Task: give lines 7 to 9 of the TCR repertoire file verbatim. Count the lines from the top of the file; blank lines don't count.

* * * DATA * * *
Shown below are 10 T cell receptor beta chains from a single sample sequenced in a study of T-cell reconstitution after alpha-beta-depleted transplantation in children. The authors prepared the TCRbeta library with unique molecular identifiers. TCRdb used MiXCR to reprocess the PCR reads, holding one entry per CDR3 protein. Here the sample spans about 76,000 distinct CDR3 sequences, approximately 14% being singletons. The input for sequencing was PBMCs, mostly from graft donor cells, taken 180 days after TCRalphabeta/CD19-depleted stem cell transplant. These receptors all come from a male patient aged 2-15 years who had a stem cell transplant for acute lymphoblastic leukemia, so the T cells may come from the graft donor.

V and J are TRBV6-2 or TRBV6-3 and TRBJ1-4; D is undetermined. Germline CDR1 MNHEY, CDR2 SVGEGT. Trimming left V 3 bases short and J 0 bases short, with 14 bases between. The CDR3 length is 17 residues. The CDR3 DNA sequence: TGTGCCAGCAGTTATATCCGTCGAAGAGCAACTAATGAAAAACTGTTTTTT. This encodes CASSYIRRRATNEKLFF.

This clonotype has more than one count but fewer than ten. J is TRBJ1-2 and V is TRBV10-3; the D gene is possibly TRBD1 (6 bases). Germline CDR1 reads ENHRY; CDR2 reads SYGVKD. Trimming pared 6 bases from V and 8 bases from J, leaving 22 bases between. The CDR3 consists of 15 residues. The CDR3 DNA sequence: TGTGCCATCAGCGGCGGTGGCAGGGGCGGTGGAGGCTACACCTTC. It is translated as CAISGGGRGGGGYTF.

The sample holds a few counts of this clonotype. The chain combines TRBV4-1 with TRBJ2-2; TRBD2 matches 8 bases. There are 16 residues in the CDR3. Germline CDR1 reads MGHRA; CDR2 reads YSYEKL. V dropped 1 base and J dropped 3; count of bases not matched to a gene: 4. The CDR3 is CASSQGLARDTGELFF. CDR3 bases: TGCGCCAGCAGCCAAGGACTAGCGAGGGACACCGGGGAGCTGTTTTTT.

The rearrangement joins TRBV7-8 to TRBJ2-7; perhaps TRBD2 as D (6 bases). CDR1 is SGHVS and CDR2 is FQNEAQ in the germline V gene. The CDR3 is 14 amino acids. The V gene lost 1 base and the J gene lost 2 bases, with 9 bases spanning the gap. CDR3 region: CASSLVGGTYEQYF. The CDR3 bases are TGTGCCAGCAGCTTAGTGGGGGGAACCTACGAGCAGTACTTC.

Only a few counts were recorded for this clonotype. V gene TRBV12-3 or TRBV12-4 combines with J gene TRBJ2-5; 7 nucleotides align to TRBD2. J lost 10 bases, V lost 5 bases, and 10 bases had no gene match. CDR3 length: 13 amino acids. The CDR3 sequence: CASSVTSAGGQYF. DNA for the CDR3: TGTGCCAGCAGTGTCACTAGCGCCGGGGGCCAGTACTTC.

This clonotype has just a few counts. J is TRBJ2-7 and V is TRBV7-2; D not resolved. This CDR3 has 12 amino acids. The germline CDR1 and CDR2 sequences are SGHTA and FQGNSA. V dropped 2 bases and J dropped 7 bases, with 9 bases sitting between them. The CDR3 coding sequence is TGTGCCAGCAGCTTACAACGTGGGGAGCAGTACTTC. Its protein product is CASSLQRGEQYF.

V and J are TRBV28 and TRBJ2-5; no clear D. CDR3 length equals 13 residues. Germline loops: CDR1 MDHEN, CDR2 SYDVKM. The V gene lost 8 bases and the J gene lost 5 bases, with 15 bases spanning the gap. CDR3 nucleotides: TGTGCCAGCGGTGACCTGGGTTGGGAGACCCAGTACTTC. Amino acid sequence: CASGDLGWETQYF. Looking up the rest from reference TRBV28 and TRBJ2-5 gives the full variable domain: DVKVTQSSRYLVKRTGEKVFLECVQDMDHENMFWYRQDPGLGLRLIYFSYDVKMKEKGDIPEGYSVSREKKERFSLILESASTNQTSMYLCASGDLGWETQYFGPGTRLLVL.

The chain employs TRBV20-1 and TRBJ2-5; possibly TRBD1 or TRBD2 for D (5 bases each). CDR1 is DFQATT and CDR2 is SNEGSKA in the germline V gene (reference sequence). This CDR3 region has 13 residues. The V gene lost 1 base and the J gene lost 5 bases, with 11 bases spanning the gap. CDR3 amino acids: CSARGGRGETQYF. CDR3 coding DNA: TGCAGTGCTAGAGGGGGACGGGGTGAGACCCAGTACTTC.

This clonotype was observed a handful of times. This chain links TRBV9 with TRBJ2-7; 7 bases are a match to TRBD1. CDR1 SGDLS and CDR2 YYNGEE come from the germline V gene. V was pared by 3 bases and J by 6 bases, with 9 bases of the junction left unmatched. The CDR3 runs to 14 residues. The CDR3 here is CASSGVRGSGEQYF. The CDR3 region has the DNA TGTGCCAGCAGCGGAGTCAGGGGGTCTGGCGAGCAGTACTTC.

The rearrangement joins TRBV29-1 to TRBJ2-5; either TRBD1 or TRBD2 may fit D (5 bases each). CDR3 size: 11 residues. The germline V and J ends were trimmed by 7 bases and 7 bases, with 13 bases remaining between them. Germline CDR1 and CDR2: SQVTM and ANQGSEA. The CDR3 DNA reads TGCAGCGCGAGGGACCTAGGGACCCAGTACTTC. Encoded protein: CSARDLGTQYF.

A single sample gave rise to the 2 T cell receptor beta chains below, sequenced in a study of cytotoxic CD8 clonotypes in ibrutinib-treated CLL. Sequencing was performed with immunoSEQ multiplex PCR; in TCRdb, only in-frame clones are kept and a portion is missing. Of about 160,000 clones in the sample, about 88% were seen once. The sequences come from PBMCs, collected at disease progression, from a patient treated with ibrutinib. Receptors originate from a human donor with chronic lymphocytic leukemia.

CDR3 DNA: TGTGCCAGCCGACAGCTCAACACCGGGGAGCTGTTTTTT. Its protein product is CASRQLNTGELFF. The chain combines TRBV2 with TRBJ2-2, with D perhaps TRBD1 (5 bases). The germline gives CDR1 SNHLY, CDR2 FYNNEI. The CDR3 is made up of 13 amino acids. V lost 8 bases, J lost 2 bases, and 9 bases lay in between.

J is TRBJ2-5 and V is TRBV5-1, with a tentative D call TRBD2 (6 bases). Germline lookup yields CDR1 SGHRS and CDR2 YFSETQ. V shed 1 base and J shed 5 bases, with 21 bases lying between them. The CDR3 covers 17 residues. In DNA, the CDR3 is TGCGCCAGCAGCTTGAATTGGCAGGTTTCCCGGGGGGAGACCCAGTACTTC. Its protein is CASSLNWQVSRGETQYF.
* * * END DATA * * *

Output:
This clonotype has just a few counts. J is TRBJ2-7 and V is TRBV7-2; D not resolved. This CDR3 has 12 amino acids. The germline CDR1 and CDR2 sequences are SGHTA and FQGNSA. V dropped 2 bases and J dropped 7 bases, with 9 bases sitting between them. The CDR3 coding sequence is TGTGCCAGCAGCTTACAACGTGGGGAGCAGTACTTC. Its protein product is CASSLQRGEQYF.

V and J are TRBV28 and TRBJ2-5; no clear D. CDR3 length equals 13 residues. Germline loops: CDR1 MDHEN, CDR2 SYDVKM. The V gene lost 8 bases and the J gene lost 5 bases, with 15 bases spanning the gap. CDR3 nucleotides: TGTGCCAGCGGTGACCTGGGTTGGGAGACCCAGTACTTC. Amino acid sequence: CASGDLGWETQYF. Looking up the rest from reference TRBV28 and TRBJ2-5 gives the full variable domain: DVKVTQSSRYLVKRTGEKVFLECVQDMDHENMFWYRQDPGLGLRLIYFSYDVKMKEKGDIPEGYSVSREKKERFSLILESASTNQTSMYLCASGDLGWETQYFGPGTRLLVL.

The chain employs TRBV20-1 and TRBJ2-5; possibly TRBD1 or TRBD2 for D (5 bases each). CDR1 is DFQATT and CDR2 is SNEGSKA in the germline V gene (reference sequence). This CDR3 region has 13 residues. The V gene lost 1 base and the J gene lost 5 bases, with 11 bases spanning the gap. CDR3 amino acids: CSARGGRGETQYF. CDR3 coding DNA: TGCAGTGCTAGAGGGGGACGGGGTGAGACCCAGTACTTC.